Two separate articles a year ago referred to the use of 3D laser scanning to improve one’s health. In the first case it was in support of the shape of an infant’s head and the second better design of hearing aids.
From an article by Jordan Verdadeiro at West Dakota Fox
Any abnormalities in a child will be scary for a parent. There are a set of twins from Harvey who were born healthy, but who’s heads began to flatten. Jordan Verdadeiro spoke with the family and a certified orthotist who is helping get these baby boy’s head shape back how it should be.
This is Bausten and Huxley, and these twins are in cranial remolding helmets. Their father, Cayle Paulson says they were born two months early.
“They spent their first five weeks in the nic-u here in Bismarck, so through time at home and sleeping on their back, they slowly kind of developed a flatness on the back of their head,” said Paulson.
It’s also known as helmet therapy, it’s given to children who suffer from flattening on the occipital sides of their heads. “You’re alarmed and of course as a parent, you want to make sure you’re doing the right thing.”
Paulson says at first he didn’t know if it was necessary but found it has been painless and protective. “And once we get them into the helmet, as their head is growing at such a rapid rate it corrects inside the helmet,” said Todd Jasper, orthorist at CHI St. Alexius.
“Eighty percent of the cranial growth happens by one year, so we like to get them into a helmet between 4.5 and six months,” he said.By using a 3D laser scanning device, Jasper is able to review 3-D data that can be reviewed in multiple plains.
“Most parents come back in one week and are pretty excited and say this isn’t as bad as I thought and I could see a correction already.”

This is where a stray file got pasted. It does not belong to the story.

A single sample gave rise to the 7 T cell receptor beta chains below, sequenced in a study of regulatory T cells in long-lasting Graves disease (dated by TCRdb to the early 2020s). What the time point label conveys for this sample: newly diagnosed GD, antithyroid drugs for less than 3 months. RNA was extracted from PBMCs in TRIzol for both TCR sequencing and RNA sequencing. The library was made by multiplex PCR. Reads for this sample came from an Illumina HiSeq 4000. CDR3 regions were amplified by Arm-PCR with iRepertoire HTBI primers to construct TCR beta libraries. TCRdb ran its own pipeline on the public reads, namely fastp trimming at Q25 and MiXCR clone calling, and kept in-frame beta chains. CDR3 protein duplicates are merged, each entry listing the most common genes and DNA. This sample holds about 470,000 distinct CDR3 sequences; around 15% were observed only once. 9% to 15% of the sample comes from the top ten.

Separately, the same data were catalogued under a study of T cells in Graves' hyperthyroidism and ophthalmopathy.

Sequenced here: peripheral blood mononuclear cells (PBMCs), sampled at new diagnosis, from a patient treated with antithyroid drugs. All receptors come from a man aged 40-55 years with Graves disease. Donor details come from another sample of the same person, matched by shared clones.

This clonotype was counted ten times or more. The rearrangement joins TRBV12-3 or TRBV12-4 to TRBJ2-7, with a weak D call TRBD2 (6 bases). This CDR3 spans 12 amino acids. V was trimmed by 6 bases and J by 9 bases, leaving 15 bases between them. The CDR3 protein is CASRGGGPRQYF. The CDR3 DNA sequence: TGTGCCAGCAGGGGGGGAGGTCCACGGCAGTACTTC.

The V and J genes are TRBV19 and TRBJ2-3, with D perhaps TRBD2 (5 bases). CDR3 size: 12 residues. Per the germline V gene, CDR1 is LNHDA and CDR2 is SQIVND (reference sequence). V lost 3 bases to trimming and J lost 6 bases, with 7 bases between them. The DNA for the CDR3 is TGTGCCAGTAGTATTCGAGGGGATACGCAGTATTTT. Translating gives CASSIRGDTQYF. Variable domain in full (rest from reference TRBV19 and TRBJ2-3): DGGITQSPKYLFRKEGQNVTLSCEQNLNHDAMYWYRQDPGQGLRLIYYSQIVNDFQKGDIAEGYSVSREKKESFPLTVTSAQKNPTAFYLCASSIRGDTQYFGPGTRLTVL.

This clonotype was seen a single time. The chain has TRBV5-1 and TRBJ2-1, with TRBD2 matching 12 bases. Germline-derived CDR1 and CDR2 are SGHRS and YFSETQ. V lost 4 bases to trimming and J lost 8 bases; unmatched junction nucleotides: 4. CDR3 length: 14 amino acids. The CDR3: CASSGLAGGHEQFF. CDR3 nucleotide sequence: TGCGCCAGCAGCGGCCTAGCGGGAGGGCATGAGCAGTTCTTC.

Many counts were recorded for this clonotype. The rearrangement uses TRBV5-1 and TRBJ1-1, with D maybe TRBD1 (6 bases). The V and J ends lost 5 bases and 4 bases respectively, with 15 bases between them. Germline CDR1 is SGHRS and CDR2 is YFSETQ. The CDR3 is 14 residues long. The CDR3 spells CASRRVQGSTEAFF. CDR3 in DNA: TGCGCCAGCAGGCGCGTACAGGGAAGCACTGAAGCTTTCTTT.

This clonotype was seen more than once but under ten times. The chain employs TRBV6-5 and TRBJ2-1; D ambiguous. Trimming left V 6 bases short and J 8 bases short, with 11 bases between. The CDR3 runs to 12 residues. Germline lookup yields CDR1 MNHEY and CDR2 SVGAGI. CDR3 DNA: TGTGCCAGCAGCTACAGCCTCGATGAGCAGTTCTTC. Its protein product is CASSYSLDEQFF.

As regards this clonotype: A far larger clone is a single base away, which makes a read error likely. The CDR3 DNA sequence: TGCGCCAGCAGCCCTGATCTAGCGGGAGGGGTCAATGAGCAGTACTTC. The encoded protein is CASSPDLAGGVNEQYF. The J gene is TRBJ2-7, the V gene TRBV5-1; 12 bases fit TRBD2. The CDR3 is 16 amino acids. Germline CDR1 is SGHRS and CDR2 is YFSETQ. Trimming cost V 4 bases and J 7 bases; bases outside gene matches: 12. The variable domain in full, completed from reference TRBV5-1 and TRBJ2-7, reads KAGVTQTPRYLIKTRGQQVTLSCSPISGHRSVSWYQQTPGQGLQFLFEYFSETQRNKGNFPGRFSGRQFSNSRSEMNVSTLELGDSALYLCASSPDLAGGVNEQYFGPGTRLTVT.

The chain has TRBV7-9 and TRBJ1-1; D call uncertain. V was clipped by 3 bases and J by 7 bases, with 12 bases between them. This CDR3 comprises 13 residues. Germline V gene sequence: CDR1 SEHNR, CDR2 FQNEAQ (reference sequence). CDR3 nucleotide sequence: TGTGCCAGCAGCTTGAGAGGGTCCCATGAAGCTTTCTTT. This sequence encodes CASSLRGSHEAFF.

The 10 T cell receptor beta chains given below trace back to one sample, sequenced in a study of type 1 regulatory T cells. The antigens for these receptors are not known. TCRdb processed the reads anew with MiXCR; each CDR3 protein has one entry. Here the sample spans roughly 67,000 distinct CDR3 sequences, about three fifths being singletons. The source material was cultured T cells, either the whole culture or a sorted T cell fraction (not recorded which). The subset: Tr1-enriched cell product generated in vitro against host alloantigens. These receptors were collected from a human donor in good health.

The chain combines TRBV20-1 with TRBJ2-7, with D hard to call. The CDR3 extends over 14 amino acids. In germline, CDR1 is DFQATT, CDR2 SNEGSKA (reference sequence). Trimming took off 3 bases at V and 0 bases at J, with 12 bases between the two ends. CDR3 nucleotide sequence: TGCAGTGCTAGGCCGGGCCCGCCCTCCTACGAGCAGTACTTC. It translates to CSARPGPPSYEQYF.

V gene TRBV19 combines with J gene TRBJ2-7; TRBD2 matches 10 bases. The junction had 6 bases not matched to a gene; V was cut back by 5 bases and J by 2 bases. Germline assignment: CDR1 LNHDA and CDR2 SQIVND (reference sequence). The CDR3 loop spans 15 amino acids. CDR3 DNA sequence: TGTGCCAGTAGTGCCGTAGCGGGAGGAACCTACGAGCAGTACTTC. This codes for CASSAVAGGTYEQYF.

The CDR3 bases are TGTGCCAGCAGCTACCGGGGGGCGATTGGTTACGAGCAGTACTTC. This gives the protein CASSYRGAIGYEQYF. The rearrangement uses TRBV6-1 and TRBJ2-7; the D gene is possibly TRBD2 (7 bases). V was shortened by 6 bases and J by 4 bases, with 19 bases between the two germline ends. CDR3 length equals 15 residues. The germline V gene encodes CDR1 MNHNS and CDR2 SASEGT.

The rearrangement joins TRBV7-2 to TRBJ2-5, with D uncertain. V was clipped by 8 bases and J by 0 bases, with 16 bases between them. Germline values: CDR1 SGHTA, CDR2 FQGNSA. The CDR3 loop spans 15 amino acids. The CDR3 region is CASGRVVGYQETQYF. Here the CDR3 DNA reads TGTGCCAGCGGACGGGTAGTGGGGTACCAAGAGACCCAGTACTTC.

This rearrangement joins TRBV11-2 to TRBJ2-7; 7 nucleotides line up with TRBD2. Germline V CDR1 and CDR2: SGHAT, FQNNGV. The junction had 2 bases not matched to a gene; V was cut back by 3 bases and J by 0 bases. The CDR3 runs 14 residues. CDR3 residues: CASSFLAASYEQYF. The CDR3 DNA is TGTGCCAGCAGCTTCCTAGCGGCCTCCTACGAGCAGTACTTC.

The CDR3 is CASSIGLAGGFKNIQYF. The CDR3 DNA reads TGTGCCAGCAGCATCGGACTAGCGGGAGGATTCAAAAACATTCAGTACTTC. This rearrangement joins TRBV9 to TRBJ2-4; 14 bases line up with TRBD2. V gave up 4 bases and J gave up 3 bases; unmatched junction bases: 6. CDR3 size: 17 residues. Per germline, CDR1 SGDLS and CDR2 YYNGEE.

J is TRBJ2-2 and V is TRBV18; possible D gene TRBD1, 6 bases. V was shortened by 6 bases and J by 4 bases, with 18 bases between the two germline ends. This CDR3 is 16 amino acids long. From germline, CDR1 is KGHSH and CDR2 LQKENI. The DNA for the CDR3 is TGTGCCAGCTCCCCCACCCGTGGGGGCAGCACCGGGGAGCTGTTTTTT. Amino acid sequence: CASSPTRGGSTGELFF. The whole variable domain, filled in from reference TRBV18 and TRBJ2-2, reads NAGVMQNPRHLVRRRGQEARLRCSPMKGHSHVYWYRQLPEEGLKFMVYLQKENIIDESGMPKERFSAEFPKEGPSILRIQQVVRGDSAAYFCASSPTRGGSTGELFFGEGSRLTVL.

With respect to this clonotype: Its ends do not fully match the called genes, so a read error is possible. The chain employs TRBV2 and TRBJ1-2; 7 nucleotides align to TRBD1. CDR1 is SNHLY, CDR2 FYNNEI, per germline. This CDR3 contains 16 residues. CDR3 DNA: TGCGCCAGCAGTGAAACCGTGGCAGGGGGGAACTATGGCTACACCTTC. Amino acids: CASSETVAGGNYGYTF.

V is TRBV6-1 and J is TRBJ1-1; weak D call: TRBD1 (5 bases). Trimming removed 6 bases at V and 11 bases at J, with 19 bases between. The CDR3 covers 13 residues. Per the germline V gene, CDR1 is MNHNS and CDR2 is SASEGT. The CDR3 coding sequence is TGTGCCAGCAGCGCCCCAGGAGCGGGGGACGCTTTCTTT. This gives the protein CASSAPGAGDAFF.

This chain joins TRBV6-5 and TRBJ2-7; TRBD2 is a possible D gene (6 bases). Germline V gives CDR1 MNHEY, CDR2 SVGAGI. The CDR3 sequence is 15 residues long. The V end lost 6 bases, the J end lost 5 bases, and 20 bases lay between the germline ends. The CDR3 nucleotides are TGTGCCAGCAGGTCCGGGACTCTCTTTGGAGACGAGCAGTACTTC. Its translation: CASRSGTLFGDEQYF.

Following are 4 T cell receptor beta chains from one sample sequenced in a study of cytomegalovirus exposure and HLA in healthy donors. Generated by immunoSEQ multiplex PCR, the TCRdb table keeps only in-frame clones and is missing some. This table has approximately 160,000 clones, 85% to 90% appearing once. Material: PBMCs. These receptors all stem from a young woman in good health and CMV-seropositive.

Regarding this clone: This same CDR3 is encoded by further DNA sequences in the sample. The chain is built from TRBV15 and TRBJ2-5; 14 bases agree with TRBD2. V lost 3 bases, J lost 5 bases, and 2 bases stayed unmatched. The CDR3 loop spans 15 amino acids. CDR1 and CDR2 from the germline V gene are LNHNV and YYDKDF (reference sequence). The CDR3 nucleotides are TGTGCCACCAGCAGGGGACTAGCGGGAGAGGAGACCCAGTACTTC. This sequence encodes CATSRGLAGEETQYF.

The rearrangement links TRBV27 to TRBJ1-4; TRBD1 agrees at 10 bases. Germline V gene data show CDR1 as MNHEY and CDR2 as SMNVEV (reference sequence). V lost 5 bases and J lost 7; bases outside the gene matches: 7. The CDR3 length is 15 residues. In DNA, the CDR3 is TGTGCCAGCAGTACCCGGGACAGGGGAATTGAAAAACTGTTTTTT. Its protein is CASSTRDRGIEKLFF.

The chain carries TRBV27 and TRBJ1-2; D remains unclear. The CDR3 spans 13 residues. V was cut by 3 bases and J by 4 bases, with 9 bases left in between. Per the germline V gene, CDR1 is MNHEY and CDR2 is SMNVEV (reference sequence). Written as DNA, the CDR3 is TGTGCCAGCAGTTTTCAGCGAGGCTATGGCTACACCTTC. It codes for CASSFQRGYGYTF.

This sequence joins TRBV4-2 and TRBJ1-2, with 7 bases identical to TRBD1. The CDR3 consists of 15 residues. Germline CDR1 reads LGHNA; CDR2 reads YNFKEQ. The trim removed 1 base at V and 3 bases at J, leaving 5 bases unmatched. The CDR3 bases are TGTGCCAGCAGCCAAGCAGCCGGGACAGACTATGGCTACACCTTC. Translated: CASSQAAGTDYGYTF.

Paulson says this has assured him and his wife they are doing the right thing to make sure their boys a perfect beginning. Jasper says the 3D laser scanning takes about 1.5 seconds and the initial evaluation at CHI St. Alexius Health is free.
From an article in KDLT News Today
At Sound Decision they have technology that is makes doing 3D scans of the ear for hearing devices easier than ever before.
“It’s called the Odoo scan,” said Sound Decision Audiologist Paul Brueggeman.
This 3D laser scanning creates a 3-d image of your ear in a matter of minutes.
“It uses a combination of a high-speed camera and a laser to take very precise imagery shots of the inner ear canal and the outer part of the ear,” said Dr. Brueggeman.
Patients can see their ear being re-created right in front of them.
Dr. Brueggeman said the old way of creating an earpiece was liquid silicone that was placed in a person’s ear to create a hard mold.
Experts say this new way is less intrusive. The clinic has only had the scanner since January, but Dr. Brueggeman thinks it is here to stay.
“I don’t see us going back to going back to doing physical silicon impressions,” said Dr. Brueggeman. “I believe this is going to be the clinical standard.”
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